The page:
Purpose: The metric reflects the organization’s commitment to keeping its software and systems up-to-date with the latest security patches. A higher patching frequency indicates a proactive approach to addressing known vulnerabilities and reducing the attack surface.


For an organization to assess the result of an outcome-based metric and use this in a decision, it is necessary to adapt and analyze this in relation to the specific organization. To construct and adapt a metric, an organization can follow these steps:

1. Baseline Assessment

Clearly define metrics important to the organization and conduct a baseline assessment based on historical data. By gathering this data, it will serve as a benchmark against which the potential impact of the investment can be measured.

2. Estimating the Change

Construct an estimate of the potential positive effect that could be achieved if the investment, initiative, or configuration change were to be made. This could, for instance, include the use of suppliers’ customers as benchmarks to assess what benefit could be achieved.

3. Evaluation and Informed Decision-Making

Evaluate the Return on Investment (ROI) of the proposed security investment by comparing the projected ROI in terms of actual protection levels achieved against the organization’s risk appetite expressed in hard metrics and the investment cost.

It is important to note that one investment in a security measure may have a potential positive impact on more than one security metric.

Example: Illustrating the Concept with Time to Respond (TTR)

A powerful example of an outcome-based security performance metric is the “Time to Respond” (TTR). TTR measures the speed at which an organization can detect and mitigate a cyber threat once it is identified. Organizations with shorter TTRs are better equipped to minimize the potential damage of a breach. By utilizing TTR as a metric, organizations can quantify the effectiveness of their incident response strategies and identify areas for improvement.

This concrete data allows for informed decision-making that goes beyond abstract risk assessments. The metric data can also be leveraged when considering an investment that could potentially reduce the TTR significantly but would imply a substantial cost. Comparing these aspects can give organizations a powerful tool to make informed and fact-based decisions.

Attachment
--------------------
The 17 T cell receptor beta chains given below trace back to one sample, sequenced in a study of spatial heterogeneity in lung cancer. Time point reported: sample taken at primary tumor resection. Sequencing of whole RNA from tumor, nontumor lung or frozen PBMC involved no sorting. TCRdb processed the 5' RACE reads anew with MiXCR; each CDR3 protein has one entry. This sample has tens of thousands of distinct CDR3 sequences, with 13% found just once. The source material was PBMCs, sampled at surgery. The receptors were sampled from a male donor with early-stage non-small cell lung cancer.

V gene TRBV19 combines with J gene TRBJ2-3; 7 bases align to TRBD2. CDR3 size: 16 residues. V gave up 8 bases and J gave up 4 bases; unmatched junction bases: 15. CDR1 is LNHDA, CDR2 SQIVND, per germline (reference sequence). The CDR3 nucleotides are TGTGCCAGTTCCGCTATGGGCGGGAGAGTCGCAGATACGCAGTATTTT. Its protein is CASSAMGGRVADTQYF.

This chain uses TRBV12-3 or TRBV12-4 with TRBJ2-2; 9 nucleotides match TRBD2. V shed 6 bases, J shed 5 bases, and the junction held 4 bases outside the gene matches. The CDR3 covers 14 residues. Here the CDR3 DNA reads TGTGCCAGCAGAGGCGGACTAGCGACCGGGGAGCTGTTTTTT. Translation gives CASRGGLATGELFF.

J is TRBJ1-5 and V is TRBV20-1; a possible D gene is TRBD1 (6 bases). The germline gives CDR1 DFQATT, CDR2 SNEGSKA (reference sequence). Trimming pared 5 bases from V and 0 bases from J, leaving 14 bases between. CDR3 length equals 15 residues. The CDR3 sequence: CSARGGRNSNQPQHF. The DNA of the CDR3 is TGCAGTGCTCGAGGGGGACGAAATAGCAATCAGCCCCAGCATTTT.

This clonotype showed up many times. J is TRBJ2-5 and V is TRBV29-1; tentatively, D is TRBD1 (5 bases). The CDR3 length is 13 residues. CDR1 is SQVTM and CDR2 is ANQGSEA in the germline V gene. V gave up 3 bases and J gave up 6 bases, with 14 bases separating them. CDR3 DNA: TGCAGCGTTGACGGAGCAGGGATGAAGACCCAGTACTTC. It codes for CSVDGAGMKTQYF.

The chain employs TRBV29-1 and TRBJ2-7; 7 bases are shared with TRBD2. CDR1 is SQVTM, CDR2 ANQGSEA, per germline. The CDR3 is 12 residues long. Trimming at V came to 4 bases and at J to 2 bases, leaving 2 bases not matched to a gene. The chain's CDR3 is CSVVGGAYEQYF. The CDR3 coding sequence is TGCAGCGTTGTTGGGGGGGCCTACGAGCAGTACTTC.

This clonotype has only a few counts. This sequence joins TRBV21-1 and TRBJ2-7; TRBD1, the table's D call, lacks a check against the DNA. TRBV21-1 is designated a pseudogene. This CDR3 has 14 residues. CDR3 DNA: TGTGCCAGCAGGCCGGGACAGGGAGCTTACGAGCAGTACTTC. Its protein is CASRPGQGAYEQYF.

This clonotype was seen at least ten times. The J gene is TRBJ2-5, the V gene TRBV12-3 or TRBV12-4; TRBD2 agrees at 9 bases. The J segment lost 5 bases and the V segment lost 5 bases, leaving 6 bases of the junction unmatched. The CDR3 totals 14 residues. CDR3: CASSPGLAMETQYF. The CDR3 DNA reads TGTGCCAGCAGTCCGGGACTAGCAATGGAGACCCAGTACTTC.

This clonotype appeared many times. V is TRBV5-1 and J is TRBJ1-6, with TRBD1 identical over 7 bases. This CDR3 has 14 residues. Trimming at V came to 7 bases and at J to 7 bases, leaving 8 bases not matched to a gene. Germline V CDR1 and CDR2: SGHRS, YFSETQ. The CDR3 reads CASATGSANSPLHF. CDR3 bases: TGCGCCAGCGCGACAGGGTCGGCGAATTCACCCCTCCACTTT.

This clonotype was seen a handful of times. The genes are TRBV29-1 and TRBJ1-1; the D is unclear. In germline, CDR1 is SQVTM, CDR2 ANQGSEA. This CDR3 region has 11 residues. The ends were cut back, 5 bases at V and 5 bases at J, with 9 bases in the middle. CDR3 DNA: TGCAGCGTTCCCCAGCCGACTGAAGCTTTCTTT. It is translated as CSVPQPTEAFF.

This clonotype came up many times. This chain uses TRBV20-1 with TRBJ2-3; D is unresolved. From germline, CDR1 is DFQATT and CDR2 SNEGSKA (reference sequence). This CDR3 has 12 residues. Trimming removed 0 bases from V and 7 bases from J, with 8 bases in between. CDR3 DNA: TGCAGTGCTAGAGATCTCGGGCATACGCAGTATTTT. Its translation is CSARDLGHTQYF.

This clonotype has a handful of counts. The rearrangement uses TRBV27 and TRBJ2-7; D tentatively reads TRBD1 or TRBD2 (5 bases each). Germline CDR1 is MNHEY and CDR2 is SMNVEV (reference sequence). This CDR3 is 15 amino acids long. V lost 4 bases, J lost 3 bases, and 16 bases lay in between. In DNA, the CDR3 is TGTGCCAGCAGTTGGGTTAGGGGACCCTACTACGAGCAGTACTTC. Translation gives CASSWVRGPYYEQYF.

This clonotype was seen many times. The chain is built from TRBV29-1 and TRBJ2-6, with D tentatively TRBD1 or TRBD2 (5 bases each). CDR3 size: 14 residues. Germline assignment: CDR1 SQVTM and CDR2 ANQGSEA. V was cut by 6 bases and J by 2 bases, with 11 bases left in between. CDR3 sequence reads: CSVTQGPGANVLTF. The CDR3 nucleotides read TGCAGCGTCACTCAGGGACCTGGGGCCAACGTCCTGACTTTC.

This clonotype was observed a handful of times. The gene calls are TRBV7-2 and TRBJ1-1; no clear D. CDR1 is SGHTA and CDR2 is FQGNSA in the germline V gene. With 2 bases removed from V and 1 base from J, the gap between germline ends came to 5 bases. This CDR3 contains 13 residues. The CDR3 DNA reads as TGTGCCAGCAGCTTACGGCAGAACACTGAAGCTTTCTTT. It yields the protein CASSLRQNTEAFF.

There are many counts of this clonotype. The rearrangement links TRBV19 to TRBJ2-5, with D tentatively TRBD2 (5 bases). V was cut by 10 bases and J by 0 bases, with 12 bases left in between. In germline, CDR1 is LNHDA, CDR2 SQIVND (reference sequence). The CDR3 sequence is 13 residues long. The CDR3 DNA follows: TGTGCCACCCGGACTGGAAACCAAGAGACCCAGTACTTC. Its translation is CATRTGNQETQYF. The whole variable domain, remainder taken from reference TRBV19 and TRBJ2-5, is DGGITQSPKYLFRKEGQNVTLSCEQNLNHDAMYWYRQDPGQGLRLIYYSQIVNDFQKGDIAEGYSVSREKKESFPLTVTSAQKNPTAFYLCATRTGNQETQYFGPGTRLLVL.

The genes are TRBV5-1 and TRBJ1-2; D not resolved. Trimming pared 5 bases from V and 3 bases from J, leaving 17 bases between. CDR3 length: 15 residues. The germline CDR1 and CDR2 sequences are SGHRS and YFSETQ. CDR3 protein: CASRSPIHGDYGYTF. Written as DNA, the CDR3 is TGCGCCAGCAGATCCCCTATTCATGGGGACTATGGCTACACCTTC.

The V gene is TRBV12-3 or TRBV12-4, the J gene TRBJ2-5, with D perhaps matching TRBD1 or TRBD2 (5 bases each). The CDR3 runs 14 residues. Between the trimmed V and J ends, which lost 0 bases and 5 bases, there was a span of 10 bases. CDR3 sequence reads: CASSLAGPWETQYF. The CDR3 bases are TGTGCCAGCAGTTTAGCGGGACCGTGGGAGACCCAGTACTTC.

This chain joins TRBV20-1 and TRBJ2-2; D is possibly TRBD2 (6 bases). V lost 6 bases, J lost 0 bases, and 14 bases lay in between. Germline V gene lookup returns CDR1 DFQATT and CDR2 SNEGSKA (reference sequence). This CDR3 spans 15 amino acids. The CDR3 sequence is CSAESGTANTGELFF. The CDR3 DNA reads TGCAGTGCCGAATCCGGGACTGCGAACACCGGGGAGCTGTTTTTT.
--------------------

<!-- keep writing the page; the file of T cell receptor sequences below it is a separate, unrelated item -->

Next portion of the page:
Optimizing Budget for Maximum Protection

Consider a scenario where two different organizations allocate the same budget to cybersecurity. While this might seem like an equal investment, the actual protection level could significantly differ based on the configuration of security resources and initiatives. Outcome-based metrics as discussed provide a framework for organizations to optimize the security budget according to their risk appetite and support the prioritization of resources that is inevitable. By identifying the most effective security measures for their unique threat landscape, organizations can maximize their protection levels within the same budget constraints.


All organizations and cybersecurity responsible roles should establish a risk-based mindset when assessing investments and to be secure enough requires a focus on the outcome. With a risk-based mindset in the process of deciding how much investment to make in cybersecurity and information security, the organization is well-equipped to achieve constructive discussion with a common basis. To this, by implementing the usage of outcome-based metrics the decision will be further assisted with facts that are comparable both internally and externally.

With this management and cybersecurity responsible can make sound decisions on how much to invest, while at the same time equipping them with an opportunity to understand what a decision of not investing entails for the level of threat. Conclusively this would ensure organizations that the investments have an advantageous impact on the company’s level of protection.

Where are you in your path regarding strategies for information security and cybersecurity? We offer support in your specific journey, and we invite you to discuss this further with us.

Madeleine Tornard, Malin Rydén & William Hansson

Madeleine Tornard is a experienced Project Manager and Information Security Officer. She is responsible for the Opticos Chief Data Officer (CDO) network, an invite only CxO forum.
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Malin Rydén is a consultant with experience in Information Security, System management and Project and Program management across various industries.
William Hansson is a consultant with experience in IT and Strategic management. He has a strong passion for leveraging new technology to create superior business value.